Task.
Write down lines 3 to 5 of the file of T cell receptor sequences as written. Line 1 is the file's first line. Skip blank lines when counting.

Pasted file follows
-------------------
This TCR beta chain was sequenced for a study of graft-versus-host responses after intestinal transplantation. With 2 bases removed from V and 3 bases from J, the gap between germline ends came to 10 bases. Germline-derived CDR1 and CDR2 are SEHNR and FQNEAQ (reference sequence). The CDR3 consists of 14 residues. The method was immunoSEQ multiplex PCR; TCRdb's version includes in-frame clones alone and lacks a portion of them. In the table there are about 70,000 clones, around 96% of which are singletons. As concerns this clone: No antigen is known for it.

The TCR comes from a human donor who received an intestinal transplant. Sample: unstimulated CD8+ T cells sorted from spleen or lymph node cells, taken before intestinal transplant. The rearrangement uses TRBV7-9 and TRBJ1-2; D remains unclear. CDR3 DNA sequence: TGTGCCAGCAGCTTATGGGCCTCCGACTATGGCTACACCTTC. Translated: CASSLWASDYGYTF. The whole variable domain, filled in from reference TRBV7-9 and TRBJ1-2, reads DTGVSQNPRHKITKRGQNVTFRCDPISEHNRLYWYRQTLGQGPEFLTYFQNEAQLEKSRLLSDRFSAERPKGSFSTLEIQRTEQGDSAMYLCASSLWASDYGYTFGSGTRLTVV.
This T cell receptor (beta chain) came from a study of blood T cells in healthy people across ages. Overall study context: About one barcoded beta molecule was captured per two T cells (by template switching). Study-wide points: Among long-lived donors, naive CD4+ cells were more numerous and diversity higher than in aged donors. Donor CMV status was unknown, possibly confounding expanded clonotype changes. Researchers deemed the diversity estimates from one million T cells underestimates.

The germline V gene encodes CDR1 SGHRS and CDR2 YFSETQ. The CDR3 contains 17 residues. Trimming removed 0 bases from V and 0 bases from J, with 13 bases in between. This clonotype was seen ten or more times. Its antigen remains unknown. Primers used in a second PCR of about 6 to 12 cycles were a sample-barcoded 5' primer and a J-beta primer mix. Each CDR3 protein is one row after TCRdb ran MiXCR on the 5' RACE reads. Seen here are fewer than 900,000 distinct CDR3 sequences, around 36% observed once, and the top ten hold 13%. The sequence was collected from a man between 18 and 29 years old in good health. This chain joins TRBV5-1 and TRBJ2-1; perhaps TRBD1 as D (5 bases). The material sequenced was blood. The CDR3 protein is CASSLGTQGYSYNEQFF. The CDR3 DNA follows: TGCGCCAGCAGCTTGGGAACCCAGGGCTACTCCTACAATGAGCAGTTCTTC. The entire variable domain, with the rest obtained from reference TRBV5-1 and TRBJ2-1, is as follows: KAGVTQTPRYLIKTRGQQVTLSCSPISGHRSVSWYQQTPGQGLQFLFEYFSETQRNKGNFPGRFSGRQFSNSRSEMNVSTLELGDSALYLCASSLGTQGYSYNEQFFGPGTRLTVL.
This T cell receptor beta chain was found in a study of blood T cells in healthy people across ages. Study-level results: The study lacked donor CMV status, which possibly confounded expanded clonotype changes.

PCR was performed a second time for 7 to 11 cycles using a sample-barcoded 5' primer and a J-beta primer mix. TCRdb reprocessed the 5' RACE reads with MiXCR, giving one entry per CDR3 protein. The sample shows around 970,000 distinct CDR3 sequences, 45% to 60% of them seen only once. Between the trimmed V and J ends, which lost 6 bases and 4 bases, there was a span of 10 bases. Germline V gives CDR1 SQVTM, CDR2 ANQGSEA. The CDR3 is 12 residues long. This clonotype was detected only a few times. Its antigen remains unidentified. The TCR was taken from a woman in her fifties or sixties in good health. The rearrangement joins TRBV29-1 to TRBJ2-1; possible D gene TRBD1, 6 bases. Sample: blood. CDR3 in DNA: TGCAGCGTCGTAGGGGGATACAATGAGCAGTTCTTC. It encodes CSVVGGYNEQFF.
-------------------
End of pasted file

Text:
This T cell receptor (beta chain) came from a study of blood T cells in healthy people across ages. Overall study context: About one barcoded beta molecule was captured per two T cells (by template switching). Study-wide points: Among long-lived donors, naive CD4+ cells were more numerous and diversity higher than in aged donors. Donor CMV status was unknown, possibly confounding expanded clonotype changes. Researchers deemed the diversity estimates from one million T cells underestimates.

The germline V gene encodes CDR1 SGHRS and CDR2 YFSETQ. The CDR3 contains 17 residues. Trimming removed 0 bases from V and 0 bases from J, with 13 bases in between. This clonotype was seen ten or more times. Its antigen remains unknown. Primers used in a second PCR of about 6 to 12 cycles were a sample-barcoded 5' primer and a J-beta primer mix. Each CDR3 protein is one row after TCRdb ran MiXCR on the 5' RACE reads. Seen here are fewer than 900,000 distinct CDR3 sequences, around 36% observed once, and the top ten hold 13%. The sequence was collected from a man between 18 and 29 years old in good health. This chain joins TRBV5-1 and TRBJ2-1; perhaps TRBD1 as D (5 bases). The material sequenced was blood. The CDR3 protein is CASSLGTQGYSYNEQFF. The CDR3 DNA follows: TGCGCCAGCAGCTTGGGAACCCAGGGCTACTCCTACAATGAGCAGTTCTTC. The entire variable domain, with the rest obtained from reference TRBV5-1 and TRBJ2-1, is as follows: KAGVTQTPRYLIKTRGQQVTLSCSPISGHRSVSWYQQTPGQGLQFLFEYFSETQRNKGNFPGRFSGRQFSNSRSEMNVSTLELGDSALYLCASSLGTQGYSYNEQFFGPGTRLTVL.
This T cell receptor beta chain was found in a study of blood T cells in healthy people across ages. Study-level results: The study lacked donor CMV status, which possibly confounded expanded clonotype changes.